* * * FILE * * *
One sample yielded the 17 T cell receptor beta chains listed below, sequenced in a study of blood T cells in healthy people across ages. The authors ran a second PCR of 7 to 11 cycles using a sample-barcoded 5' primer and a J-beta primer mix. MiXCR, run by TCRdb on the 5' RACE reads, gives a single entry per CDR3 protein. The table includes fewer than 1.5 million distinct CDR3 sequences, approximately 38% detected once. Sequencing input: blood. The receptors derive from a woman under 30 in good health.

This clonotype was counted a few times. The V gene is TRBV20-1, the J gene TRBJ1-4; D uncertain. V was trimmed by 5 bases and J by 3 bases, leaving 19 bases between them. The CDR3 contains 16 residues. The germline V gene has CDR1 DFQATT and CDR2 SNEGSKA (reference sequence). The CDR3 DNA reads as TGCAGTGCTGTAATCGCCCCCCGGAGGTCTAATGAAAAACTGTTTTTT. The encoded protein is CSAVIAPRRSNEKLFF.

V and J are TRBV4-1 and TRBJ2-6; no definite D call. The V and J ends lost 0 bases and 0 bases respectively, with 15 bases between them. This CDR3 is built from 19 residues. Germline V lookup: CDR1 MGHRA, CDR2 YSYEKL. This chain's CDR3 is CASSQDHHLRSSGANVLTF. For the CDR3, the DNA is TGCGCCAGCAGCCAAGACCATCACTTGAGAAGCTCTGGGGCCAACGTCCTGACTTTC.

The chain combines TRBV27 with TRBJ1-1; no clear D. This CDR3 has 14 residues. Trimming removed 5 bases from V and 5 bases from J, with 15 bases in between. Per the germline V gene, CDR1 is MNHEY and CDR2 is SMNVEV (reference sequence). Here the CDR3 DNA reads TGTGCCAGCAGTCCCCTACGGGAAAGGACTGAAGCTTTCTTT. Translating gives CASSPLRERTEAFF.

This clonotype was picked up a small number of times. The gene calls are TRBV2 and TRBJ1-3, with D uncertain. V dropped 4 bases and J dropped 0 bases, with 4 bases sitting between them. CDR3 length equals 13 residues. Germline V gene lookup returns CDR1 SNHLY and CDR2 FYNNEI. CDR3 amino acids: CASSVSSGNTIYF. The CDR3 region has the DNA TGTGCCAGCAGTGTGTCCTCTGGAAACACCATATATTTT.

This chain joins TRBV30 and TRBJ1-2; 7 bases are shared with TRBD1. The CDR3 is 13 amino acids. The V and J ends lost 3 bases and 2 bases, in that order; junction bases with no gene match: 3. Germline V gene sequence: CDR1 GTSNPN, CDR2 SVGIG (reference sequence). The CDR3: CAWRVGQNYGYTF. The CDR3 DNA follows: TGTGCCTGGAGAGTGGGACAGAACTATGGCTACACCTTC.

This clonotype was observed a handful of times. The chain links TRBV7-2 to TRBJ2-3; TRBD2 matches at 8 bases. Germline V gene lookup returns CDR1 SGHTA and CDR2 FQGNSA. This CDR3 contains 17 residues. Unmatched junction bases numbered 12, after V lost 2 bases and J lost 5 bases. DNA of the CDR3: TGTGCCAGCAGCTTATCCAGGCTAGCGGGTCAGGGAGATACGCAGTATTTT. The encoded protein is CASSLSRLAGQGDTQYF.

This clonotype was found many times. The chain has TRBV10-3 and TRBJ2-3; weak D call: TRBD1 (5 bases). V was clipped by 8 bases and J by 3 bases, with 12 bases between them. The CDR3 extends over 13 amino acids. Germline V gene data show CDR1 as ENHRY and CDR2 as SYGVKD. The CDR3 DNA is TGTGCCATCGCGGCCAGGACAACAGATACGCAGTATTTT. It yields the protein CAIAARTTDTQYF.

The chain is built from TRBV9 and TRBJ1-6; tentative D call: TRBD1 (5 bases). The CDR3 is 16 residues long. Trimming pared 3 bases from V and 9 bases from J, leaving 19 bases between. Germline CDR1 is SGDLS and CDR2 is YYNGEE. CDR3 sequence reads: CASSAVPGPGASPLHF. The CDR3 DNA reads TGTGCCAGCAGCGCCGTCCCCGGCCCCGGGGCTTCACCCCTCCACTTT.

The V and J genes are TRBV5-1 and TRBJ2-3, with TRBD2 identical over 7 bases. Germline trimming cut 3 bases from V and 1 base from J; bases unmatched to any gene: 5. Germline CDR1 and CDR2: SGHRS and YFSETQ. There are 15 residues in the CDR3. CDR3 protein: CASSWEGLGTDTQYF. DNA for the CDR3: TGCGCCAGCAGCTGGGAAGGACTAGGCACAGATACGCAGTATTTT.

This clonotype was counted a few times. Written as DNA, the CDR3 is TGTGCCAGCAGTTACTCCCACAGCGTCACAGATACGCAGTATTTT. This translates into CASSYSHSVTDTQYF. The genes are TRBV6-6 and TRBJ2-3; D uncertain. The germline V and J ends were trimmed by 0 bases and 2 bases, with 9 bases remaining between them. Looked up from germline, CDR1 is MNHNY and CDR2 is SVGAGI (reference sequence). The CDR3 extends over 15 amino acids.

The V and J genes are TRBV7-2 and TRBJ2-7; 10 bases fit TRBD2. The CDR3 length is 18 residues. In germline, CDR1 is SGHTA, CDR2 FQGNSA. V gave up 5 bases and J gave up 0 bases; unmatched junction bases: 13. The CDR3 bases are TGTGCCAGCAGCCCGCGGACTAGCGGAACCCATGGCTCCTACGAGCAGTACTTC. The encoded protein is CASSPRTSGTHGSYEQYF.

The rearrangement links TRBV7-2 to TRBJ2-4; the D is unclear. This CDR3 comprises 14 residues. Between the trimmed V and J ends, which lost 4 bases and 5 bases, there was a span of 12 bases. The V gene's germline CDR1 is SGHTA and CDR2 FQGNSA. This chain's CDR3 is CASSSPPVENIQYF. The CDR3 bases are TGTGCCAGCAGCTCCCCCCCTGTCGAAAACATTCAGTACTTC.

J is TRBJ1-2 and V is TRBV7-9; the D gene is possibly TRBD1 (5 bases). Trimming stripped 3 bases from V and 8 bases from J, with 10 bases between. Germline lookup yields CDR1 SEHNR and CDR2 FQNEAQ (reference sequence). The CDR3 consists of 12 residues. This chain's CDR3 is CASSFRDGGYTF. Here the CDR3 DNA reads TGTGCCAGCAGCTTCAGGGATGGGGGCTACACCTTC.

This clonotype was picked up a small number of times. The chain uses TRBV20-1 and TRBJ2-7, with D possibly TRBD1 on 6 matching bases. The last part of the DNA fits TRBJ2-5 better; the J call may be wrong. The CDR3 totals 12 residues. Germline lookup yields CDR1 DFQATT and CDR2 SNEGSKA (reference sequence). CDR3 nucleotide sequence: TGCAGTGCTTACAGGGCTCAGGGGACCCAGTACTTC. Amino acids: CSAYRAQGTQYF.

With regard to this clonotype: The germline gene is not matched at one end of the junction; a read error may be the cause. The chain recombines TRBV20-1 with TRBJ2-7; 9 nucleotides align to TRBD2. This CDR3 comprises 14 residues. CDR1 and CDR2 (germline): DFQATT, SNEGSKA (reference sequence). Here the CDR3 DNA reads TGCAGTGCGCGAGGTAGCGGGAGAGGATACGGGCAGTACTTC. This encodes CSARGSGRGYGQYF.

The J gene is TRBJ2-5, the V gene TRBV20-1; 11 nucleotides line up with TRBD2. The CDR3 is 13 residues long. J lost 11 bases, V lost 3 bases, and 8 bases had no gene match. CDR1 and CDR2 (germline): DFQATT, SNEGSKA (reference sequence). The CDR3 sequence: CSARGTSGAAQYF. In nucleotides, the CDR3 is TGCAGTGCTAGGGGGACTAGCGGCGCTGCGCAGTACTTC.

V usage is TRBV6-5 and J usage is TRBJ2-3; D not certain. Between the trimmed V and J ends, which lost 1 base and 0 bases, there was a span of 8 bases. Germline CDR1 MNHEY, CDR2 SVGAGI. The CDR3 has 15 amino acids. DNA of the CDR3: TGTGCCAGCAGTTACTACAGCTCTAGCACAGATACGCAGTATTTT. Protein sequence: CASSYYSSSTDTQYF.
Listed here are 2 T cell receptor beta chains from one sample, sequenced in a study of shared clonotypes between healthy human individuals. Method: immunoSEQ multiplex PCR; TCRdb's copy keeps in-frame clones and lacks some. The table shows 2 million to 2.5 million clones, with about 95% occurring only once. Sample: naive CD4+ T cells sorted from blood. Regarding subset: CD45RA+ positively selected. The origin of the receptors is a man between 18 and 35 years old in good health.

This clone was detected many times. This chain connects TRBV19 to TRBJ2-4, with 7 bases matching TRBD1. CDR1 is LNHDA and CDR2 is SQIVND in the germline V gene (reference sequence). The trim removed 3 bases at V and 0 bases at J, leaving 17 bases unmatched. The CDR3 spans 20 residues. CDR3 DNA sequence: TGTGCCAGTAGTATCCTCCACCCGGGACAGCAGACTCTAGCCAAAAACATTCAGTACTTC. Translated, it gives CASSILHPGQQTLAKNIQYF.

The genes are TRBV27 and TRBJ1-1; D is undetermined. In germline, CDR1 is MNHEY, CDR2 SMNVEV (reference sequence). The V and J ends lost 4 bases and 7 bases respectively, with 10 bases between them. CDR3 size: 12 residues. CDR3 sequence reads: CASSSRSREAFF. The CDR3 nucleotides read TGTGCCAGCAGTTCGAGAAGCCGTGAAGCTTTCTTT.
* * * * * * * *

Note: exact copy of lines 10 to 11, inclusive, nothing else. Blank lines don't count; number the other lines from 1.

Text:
The V and J genes are TRBV5-1 and TRBJ2-3, with TRBD2 identical over 7 bases. Germline trimming cut 3 bases from V and 1 base from J; bases unmatched to any gene: 5. Germline CDR1 and CDR2: SGHRS and YFSETQ. There are 15 residues in the CDR3. CDR3 protein: CASSWEGLGTDTQYF. DNA for the CDR3: TGCGCCAGCAGCTGGGAAGGACTAGGCACAGATACGCAGTATTTT.

This clonotype was counted a few times. Written as DNA, the CDR3 is TGTGCCAGCAGTTACTCCCACAGCGTCACAGATACGCAGTATTTT. This translates into CASSYSHSVTDTQYF. The genes are TRBV6-6 and TRBJ2-3; D uncertain. The germline V and J ends were trimmed by 0 bases and 2 bases, with 9 bases remaining between them. Looked up from germline, CDR1 is MNHNY and CDR2 is SVGAGI (reference sequence). The CDR3 extends over 15 amino acids.